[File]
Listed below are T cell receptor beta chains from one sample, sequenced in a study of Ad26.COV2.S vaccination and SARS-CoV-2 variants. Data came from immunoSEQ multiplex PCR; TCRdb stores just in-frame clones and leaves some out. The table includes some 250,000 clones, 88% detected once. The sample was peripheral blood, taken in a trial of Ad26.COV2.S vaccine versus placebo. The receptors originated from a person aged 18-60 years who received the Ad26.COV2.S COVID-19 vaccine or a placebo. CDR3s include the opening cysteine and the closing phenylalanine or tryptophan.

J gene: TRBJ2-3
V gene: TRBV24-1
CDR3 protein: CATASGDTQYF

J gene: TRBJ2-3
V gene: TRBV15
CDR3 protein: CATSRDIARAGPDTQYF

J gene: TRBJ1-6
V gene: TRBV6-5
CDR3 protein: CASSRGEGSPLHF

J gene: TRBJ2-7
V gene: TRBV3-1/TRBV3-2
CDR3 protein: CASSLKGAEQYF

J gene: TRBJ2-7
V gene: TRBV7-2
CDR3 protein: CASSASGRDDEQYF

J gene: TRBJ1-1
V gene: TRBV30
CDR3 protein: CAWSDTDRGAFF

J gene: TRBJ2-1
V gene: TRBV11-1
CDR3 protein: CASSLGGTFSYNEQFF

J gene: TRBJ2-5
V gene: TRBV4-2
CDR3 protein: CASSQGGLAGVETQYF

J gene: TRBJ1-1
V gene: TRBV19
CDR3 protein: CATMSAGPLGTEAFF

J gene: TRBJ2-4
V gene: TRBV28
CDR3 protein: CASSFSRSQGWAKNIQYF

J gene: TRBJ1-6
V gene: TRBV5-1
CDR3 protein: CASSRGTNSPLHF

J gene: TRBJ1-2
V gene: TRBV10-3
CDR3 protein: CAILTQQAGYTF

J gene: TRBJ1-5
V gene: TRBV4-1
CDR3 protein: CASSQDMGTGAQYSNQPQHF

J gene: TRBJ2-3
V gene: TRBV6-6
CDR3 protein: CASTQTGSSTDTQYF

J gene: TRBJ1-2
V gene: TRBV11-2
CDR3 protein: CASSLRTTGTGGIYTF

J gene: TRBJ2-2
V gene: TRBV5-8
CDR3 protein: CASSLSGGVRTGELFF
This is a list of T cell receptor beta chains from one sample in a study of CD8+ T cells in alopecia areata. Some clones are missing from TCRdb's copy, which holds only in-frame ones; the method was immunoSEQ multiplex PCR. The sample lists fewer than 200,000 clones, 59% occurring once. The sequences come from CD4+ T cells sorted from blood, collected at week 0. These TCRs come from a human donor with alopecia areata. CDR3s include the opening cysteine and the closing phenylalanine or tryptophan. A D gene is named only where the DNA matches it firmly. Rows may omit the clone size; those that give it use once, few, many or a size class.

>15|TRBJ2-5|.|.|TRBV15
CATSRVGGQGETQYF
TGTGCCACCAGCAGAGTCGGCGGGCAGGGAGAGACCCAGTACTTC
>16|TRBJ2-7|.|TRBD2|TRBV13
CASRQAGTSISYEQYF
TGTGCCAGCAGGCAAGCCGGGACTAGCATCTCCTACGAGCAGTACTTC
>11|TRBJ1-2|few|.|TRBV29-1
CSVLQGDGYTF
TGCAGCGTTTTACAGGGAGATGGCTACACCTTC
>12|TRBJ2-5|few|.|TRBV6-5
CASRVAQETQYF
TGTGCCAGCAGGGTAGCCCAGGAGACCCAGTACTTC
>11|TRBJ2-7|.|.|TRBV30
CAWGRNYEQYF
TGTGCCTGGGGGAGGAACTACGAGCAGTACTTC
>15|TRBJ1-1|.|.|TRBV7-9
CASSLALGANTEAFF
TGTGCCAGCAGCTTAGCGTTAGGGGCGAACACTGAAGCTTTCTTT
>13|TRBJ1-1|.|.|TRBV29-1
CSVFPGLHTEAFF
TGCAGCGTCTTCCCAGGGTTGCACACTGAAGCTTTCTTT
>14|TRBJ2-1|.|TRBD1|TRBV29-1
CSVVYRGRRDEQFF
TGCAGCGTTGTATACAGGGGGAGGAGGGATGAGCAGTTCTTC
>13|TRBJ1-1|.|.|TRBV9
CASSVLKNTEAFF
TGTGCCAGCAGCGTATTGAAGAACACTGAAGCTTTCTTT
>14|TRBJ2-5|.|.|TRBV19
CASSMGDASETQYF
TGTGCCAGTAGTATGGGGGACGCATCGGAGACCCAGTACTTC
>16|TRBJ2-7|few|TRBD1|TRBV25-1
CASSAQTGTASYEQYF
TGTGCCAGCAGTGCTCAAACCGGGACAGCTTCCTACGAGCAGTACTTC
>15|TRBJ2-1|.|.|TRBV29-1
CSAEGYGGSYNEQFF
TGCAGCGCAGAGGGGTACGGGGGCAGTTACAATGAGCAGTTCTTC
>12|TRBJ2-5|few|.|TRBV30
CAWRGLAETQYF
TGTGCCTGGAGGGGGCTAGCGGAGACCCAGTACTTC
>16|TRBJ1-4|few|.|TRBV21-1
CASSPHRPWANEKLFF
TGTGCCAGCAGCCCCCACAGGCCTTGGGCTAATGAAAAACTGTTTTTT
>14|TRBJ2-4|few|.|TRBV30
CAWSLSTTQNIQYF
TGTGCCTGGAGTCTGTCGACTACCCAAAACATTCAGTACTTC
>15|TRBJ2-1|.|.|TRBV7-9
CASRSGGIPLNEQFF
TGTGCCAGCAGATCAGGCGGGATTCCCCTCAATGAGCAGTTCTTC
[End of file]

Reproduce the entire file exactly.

Listed below are T cell receptor beta chains from one sample, sequenced in a study of Ad26.COV2.S vaccination and SARS-CoV-2 variants. Data came from immunoSEQ multiplex PCR; TCRdb stores just in-frame clones and leaves some out. The table includes some 250,000 clones, 88% detected once. The sample was peripheral blood, taken in a trial of Ad26.COV2.S vaccine versus placebo. The receptors originated from a person aged 18-60 years who received the Ad26.COV2.S COVID-19 vaccine or a placebo. CDR3s include the opening cysteine and the closing phenylalanine or tryptophan.

J gene: TRBJ2-3
V gene: TRBV24-1
CDR3 protein: CATASGDTQYF

J gene: TRBJ2-3
V gene: TRBV15
CDR3 protein: CATSRDIARAGPDTQYF

J gene: TRBJ1-6
V gene: TRBV6-5
CDR3 protein: CASSRGEGSPLHF

J gene: TRBJ2-7
V gene: TRBV3-1/TRBV3-2
CDR3 protein: CASSLKGAEQYF

J gene: TRBJ2-7
V gene: TRBV7-2
CDR3 protein: CASSASGRDDEQYF

J gene: TRBJ1-1
V gene: TRBV30
CDR3 protein: CAWSDTDRGAFF

J gene: TRBJ2-1
V gene: TRBV11-1
CDR3 protein: CASSLGGTFSYNEQFF

J gene: TRBJ2-5
V gene: TRBV4-2
CDR3 protein: CASSQGGLAGVETQYF

J gene: TRBJ1-1
V gene: TRBV19
CDR3 protein: CATMSAGPLGTEAFF

J gene: TRBJ2-4
V gene: TRBV28
CDR3 protein: CASSFSRSQGWAKNIQYF

J gene: TRBJ1-6
V gene: TRBV5-1
CDR3 protein: CASSRGTNSPLHF

J gene: TRBJ1-2
V gene: TRBV10-3
CDR3 protein: CAILTQQAGYTF

J gene: TRBJ1-5
V gene: TRBV4-1
CDR3 protein: CASSQDMGTGAQYSNQPQHF

J gene: TRBJ2-3
V gene: TRBV6-6
CDR3 protein: CASTQTGSSTDTQYF

J gene: TRBJ1-2
V gene: TRBV11-2
CDR3 protein: CASSLRTTGTGGIYTF

J gene: TRBJ2-2
V gene: TRBV5-8
CDR3 protein: CASSLSGGVRTGELFF
This is a list of T cell receptor beta chains from one sample in a study of CD8+ T cells in alopecia areata. Some clones are missing from TCRdb's copy, which holds only in-frame ones; the method was immunoSEQ multiplex PCR. The sample lists fewer than 200,000 clones, 59% occurring once. The sequences come from CD4+ T cells sorted from blood, collected at week 0. These TCRs come from a human donor with alopecia areata. CDR3s include the opening cysteine and the closing phenylalanine or tryptophan. A D gene is named only where the DNA matches it firmly. Rows may omit the clone size; those that give it use once, few, many or a size class.

>15|TRBJ2-5|.|.|TRBV15
CATSRVGGQGETQYF
TGTGCCACCAGCAGAGTCGGCGGGCAGGGAGAGACCCAGTACTTC
>16|TRBJ2-7|.|TRBD2|TRBV13
CASRQAGTSISYEQYF
TGTGCCAGCAGGCAAGCCGGGACTAGCATCTCCTACGAGCAGTACTTC
>11|TRBJ1-2|few|.|TRBV29-1
CSVLQGDGYTF
TGCAGCGTTTTACAGGGAGATGGCTACACCTTC
>12|TRBJ2-5|few|.|TRBV6-5
CASRVAQETQYF
TGTGCCAGCAGGGTAGCCCAGGAGACCCAGTACTTC
>11|TRBJ2-7|.|.|TRBV30
CAWGRNYEQYF
TGTGCCTGGGGGAGGAACTACGAGCAGTACTTC
>15|TRBJ1-1|.|.|TRBV7-9
CASSLALGANTEAFF
TGTGCCAGCAGCTTAGCGTTAGGGGCGAACACTGAAGCTTTCTTT
>13|TRBJ1-1|.|.|TRBV29-1
CSVFPGLHTEAFF
TGCAGCGTCTTCCCAGGGTTGCACACTGAAGCTTTCTTT
>14|TRBJ2-1|.|TRBD1|TRBV29-1
CSVVYRGRRDEQFF
TGCAGCGTTGTATACAGGGGGAGGAGGGATGAGCAGTTCTTC
>13|TRBJ1-1|.|.|TRBV9
CASSVLKNTEAFF
TGTGCCAGCAGCGTATTGAAGAACACTGAAGCTTTCTTT
>14|TRBJ2-5|.|.|TRBV19
CASSMGDASETQYF
TGTGCCAGTAGTATGGGGGACGCATCGGAGACCCAGTACTTC
>16|TRBJ2-7|few|TRBD1|TRBV25-1
CASSAQTGTASYEQYF
TGTGCCAGCAGTGCTCAAACCGGGACAGCTTCCTACGAGCAGTACTTC
>15|TRBJ2-1|.|.|TRBV29-1
CSAEGYGGSYNEQFF
TGCAGCGCAGAGGGGTACGGGGGCAGTTACAATGAGCAGTTCTTC
>12|TRBJ2-5|few|.|TRBV30
CAWRGLAETQYF
TGTGCCTGGAGGGGGCTAGCGGAGACCCAGTACTTC
>16|TRBJ1-4|few|.|TRBV21-1
CASSPHRPWANEKLFF
TGTGCCAGCAGCCCCCACAGGCCTTGGGCTAATGAAAAACTGTTTTTT
>14|TRBJ2-4|few|.|TRBV30
CAWSLSTTQNIQYF
TGTGCCTGGAGTCTGTCGACTACCCAAAACATTCAGTACTTC
>15|TRBJ2-1|.|.|TRBV7-9
CASRSGGIPLNEQFF
TGTGCCAGCAGATCAGGCGGGATTCCCCTCAATGAGCAGTTCTTC